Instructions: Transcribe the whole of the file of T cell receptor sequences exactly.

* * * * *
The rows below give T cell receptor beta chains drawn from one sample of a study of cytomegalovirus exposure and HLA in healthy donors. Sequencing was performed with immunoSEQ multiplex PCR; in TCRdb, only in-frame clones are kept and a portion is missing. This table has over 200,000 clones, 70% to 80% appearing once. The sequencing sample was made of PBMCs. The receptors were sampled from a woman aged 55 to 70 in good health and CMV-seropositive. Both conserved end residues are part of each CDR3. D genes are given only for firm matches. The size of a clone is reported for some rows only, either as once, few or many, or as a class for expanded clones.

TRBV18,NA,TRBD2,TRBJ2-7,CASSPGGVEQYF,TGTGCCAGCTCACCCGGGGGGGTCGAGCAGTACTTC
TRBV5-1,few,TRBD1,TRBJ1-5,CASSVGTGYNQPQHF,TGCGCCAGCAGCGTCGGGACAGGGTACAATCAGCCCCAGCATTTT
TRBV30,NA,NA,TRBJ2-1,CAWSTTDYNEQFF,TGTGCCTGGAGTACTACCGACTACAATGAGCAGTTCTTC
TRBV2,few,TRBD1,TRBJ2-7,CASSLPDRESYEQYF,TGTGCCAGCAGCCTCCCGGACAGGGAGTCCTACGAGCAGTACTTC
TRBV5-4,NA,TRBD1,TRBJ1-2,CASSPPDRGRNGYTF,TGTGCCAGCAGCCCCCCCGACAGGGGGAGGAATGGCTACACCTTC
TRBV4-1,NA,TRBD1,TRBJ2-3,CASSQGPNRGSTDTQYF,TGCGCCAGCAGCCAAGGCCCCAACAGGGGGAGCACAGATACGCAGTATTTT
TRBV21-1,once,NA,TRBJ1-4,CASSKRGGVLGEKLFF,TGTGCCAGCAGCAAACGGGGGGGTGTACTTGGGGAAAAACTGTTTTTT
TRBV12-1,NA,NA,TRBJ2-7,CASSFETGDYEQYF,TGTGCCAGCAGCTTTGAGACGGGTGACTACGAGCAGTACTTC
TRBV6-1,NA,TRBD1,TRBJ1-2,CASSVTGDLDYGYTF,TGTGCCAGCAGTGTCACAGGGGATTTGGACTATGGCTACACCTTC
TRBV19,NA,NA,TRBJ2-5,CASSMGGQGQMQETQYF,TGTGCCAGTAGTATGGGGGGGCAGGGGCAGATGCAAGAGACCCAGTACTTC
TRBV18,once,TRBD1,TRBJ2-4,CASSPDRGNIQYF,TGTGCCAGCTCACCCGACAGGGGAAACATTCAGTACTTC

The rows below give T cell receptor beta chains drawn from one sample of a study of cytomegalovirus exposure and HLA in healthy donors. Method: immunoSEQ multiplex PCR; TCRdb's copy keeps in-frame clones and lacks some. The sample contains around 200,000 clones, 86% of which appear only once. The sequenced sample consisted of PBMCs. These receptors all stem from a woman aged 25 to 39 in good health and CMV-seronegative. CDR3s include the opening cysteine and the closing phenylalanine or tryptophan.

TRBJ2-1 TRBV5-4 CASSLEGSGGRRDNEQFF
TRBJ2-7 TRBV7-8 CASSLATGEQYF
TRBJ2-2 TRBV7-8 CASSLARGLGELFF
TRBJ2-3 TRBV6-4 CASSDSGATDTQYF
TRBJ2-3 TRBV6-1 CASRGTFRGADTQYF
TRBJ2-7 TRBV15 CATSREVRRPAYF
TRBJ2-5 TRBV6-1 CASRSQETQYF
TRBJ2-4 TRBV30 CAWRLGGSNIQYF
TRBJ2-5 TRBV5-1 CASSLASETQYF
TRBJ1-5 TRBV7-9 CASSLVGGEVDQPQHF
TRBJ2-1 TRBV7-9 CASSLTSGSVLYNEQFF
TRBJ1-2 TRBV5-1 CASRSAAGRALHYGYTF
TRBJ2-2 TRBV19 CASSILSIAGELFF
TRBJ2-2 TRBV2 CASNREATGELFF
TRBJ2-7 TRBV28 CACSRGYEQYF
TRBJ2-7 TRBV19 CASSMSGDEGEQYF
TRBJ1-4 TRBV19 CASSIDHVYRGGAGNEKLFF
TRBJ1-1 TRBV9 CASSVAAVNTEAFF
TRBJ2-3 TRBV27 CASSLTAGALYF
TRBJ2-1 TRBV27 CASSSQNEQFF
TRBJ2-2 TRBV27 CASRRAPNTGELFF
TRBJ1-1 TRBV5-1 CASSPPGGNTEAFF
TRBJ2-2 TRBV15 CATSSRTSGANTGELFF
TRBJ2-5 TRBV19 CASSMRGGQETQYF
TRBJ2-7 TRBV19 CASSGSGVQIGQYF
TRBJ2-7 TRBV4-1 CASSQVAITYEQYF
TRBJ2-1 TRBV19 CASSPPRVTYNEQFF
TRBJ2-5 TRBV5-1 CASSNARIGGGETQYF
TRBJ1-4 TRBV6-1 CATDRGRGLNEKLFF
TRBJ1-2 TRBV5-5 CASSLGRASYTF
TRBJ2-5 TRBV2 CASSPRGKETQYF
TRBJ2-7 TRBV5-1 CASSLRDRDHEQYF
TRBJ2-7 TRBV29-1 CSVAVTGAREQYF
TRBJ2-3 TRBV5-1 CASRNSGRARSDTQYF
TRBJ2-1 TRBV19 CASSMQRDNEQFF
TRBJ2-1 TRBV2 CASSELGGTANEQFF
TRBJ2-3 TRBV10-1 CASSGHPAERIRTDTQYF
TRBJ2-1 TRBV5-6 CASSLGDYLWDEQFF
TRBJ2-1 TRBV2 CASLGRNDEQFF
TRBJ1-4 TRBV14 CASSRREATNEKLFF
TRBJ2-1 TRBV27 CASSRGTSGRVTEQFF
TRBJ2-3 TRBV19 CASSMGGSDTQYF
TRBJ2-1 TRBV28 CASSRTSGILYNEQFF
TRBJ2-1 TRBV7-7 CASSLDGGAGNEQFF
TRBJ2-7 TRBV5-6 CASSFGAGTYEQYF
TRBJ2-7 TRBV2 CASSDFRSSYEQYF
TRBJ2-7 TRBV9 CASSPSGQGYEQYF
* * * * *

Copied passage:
The rows below give T cell receptor beta chains drawn from one sample of a study of cytomegalovirus exposure and HLA in healthy donors. Sequencing was performed with immunoSEQ multiplex PCR; in TCRdb, only in-frame clones are kept and a portion is missing. This table has over 200,000 clones, 70% to 80% appearing once. The sequencing sample was made of PBMCs. The receptors were sampled from a woman aged 55 to 70 in good health and CMV-seropositive. Both conserved end residues are part of each CDR3. D genes are given only for firm matches. The size of a clone is reported for some rows only, either as once, few or many, or as a class for expanded clones.

TRBV18,NA,TRBD2,TRBJ2-7,CASSPGGVEQYF,TGTGCCAGCTCACCCGGGGGGGTCGAGCAGTACTTC
TRBV5-1,few,TRBD1,TRBJ1-5,CASSVGTGYNQPQHF,TGCGCCAGCAGCGTCGGGACAGGGTACAATCAGCCCCAGCATTTT
TRBV30,NA,NA,TRBJ2-1,CAWSTTDYNEQFF,TGTGCCTGGAGTACTACCGACTACAATGAGCAGTTCTTC
TRBV2,few,TRBD1,TRBJ2-7,CASSLPDRESYEQYF,TGTGCCAGCAGCCTCCCGGACAGGGAGTCCTACGAGCAGTACTTC
TRBV5-4,NA,TRBD1,TRBJ1-2,CASSPPDRGRNGYTF,TGTGCCAGCAGCCCCCCCGACAGGGGGAGGAATGGCTACACCTTC
TRBV4-1,NA,TRBD1,TRBJ2-3,CASSQGPNRGSTDTQYF,TGCGCCAGCAGCCAAGGCCCCAACAGGGGGAGCACAGATACGCAGTATTTT
TRBV21-1,once,NA,TRBJ1-4,CASSKRGGVLGEKLFF,TGTGCCAGCAGCAAACGGGGGGGTGTACTTGGGGAAAAACTGTTTTTT
TRBV12-1,NA,NA,TRBJ2-7,CASSFETGDYEQYF,TGTGCCAGCAGCTTTGAGACGGGTGACTACGAGCAGTACTTC
TRBV6-1,NA,TRBD1,TRBJ1-2,CASSVTGDLDYGYTF,TGTGCCAGCAGTGTCACAGGGGATTTGGACTATGGCTACACCTTC
TRBV19,NA,NA,TRBJ2-5,CASSMGGQGQMQETQYF,TGTGCCAGTAGTATGGGGGGGCAGGGGCAGATGCAAGAGACCCAGTACTTC
TRBV18,once,TRBD1,TRBJ2-4,CASSPDRGNIQYF,TGTGCCAGCTCACCCGACAGGGGAAACATTCAGTACTTC

The rows below give T cell receptor beta chains drawn from one sample of a study of cytomegalovirus exposure and HLA in healthy donors. Method: immunoSEQ multiplex PCR; TCRdb's copy keeps in-frame clones and lacks some. The sample contains around 200,000 clones, 86% of which appear only once. The sequenced sample consisted of PBMCs. These receptors all stem from a woman aged 25 to 39 in good health and CMV-seronegative. CDR3s include the opening cysteine and the closing phenylalanine or tryptophan.

TRBJ2-1 TRBV5-4 CASSLEGSGGRRDNEQFF
TRBJ2-7 TRBV7-8 CASSLATGEQYF
TRBJ2-2 TRBV7-8 CASSLARGLGELFF
TRBJ2-3 TRBV6-4 CASSDSGATDTQYF
TRBJ2-3 TRBV6-1 CASRGTFRGADTQYF
TRBJ2-7 TRBV15 CATSREVRRPAYF
TRBJ2-5 TRBV6-1 CASRSQETQYF
TRBJ2-4 TRBV30 CAWRLGGSNIQYF
TRBJ2-5 TRBV5-1 CASSLASETQYF
TRBJ1-5 TRBV7-9 CASSLVGGEVDQPQHF
TRBJ2-1 TRBV7-9 CASSLTSGSVLYNEQFF
TRBJ1-2 TRBV5-1 CASRSAAGRALHYGYTF
TRBJ2-2 TRBV19 CASSILSIAGELFF
TRBJ2-2 TRBV2 CASNREATGELFF
TRBJ2-7 TRBV28 CACSRGYEQYF
TRBJ2-7 TRBV19 CASSMSGDEGEQYF
TRBJ1-4 TRBV19 CASSIDHVYRGGAGNEKLFF
TRBJ1-1 TRBV9 CASSVAAVNTEAFF
TRBJ2-3 TRBV27 CASSLTAGALYF
TRBJ2-1 TRBV27 CASSSQNEQFF
TRBJ2-2 TRBV27 CASRRAPNTGELFF
TRBJ1-1 TRBV5-1 CASSPPGGNTEAFF
TRBJ2-2 TRBV15 CATSSRTSGANTGELFF
TRBJ2-5 TRBV19 CASSMRGGQETQYF
TRBJ2-7 TRBV19 CASSGSGVQIGQYF
TRBJ2-7 TRBV4-1 CASSQVAITYEQYF
TRBJ2-1 TRBV19 CASSPPRVTYNEQFF
TRBJ2-5 TRBV5-1 CASSNARIGGGETQYF
TRBJ1-4 TRBV6-1 CATDRGRGLNEKLFF
TRBJ1-2 TRBV5-5 CASSLGRASYTF
TRBJ2-5 TRBV2 CASSPRGKETQYF
TRBJ2-7 TRBV5-1 CASSLRDRDHEQYF
TRBJ2-7 TRBV29-1 CSVAVTGAREQYF
TRBJ2-3 TRBV5-1 CASRNSGRARSDTQYF
TRBJ2-1 TRBV19 CASSMQRDNEQFF
TRBJ2-1 TRBV2 CASSELGGTANEQFF
TRBJ2-3 TRBV10-1 CASSGHPAERIRTDTQYF
TRBJ2-1 TRBV5-6 CASSLGDYLWDEQFF
TRBJ2-1 TRBV2 CASLGRNDEQFF
TRBJ1-4 TRBV14 CASSRREATNEKLFF
TRBJ2-1 TRBV27 CASSRGTSGRVTEQFF
TRBJ2-3 TRBV19 CASSMGGSDTQYF
TRBJ2-1 TRBV28 CASSRTSGILYNEQFF
TRBJ2-1 TRBV7-7 CASSLDGGAGNEQFF
TRBJ2-7 TRBV5-6 CASSFGAGTYEQYF
TRBJ2-7 TRBV2 CASSDFRSSYEQYF
TRBJ2-7 TRBV9 CASSPSGQGYEQYF